Winning teaches youth to strive for excellence in all that they do. That is a great thing. I once heard Tony Schumacher, eight time NHRA race champion, relate a story he had with his son’s teacher about playing musical chairs with too many chairs. He told her (in his own words) that if she continued to let kids play musical chairs in a game where there was always a chair for everyone then she was helping to educate future adults who might not ever be good enough to be part of his wining race team. On the other end of the spectrum, winning at all costs requires coaches to decide who plays and who doesn’t. For parents of the best young athletes that means lots of playing time and individual development. And for the rest of us, that means we might have to watch our kids watch from the bench a little more. You have to make the decision on your own which environment is the best for your child. Being part of a winning team is great. So is being great among one’s peers even if it means one’s peers might not be the best out there. That’s why we have access to silver, bronze, and recreational teams. My son, in particular, is just right for the silver team currently. As a family we outgrew the rec environment but he isn’t ready for gold level play. And, getting over that he isn’t the best, I have learned to enjoy watching him being competitive knowing it helps him develop.
The Politics (And The Gossip)
Like you, I do not desire to be part of the politics. But we are. Other parents on your team have had great and not-so-great experiences with other teams, clubs, or coaches. Keep in mind that one bad experience or misunderstanding can spoil someone’s opinion and you are sure to hear how bad that experience was at some point. For every parent on your team willing to share that bad experience, there is another one somewhere else who left your team and is out there touting the reasons why. The best we all can do is to steer clear and stay above those types of discussions. Asking questions of your club staff and coaches in the beginning will help you understand what tournaments, leagues, and facilities the teams participate in and why. Ultimately, it is about the youth participants and their individual development. Nearly all coaches, league staff, and tournament directors are in this business to provide the best experience for the youth and will continue to do so…even when someone has been dissatisfied with their services.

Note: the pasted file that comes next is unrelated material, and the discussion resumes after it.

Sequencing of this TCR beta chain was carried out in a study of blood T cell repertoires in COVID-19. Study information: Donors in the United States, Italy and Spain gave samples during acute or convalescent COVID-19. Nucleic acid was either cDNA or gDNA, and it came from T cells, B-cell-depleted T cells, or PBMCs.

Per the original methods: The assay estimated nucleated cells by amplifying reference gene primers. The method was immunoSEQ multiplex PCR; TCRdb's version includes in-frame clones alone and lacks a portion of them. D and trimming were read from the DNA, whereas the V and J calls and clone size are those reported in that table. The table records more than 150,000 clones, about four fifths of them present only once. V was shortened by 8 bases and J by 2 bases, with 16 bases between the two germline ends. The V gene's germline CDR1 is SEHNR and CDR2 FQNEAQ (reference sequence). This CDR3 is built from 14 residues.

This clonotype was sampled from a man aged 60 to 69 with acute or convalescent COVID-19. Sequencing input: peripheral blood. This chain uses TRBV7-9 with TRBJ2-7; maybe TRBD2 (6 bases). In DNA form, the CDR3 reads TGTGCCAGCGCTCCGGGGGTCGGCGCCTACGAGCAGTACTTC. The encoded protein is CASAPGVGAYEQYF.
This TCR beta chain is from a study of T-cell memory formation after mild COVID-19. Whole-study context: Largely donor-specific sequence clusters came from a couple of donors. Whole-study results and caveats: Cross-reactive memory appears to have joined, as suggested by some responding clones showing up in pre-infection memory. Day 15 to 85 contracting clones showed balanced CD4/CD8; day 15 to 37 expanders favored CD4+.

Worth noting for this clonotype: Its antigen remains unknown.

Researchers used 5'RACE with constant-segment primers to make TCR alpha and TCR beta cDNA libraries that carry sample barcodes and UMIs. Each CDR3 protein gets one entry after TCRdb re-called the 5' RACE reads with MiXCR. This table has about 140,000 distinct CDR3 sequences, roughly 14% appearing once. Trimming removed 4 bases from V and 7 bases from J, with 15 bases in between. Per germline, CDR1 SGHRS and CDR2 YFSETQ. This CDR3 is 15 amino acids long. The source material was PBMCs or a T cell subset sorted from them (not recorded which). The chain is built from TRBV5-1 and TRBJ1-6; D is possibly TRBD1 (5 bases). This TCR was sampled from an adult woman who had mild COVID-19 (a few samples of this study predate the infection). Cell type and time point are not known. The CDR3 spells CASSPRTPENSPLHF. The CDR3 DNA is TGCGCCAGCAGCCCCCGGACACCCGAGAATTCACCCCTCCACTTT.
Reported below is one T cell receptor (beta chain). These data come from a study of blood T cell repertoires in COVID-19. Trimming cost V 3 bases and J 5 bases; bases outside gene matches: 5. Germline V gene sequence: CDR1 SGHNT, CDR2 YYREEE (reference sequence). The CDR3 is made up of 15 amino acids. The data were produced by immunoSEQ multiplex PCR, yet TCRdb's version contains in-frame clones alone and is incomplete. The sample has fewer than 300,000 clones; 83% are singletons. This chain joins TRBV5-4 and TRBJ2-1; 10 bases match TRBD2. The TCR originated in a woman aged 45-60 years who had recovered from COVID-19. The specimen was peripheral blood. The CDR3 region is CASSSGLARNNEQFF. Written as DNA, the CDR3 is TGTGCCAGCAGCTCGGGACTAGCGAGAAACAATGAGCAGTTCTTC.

Club Level Leads to Scholarships, Right?
Stop it. You’re reading the wrong article. Having taught at a college university for two years, I learned a lot about how to earn (and keep) scholarships. It all starts with education and circles back to it. If you strongly desire to put your child in the best position to earn a scholarship for sports, then I hope for your own sake (I mean the mitigation of your impending disappointment) you make education just as much a priority as sports. Failure to meet a university’s acceptance requirements means that instead of losing a scholarship one isn’t even eligible for one. I’ve seen this first hand. But, if your young athlete is that good, then along with your strict focus on homework, make sure you get them on the best club team because he or she will get the most out of it.
The Bottom Line
There is no single set of factors to consider when deciding to move your child to club level sports. Having said that, I am an advocate of my children playing club because the time and cost associated with it will provide our children with the opportunity to be part of the challenges club bring. The best kids should be in the best place for their individual development and that might be on the most competitive, expensive team in your area. Other children might enjoy being part of a great team even if they play less and have awareness that they are not as good as others on a particular team. Cost might not be as much as a determining factor to you as it is to others. Finding the right competitive level and team in that level is a difficult choice that requires consideration of these factors and many more. Good luck in your hunt on that journey!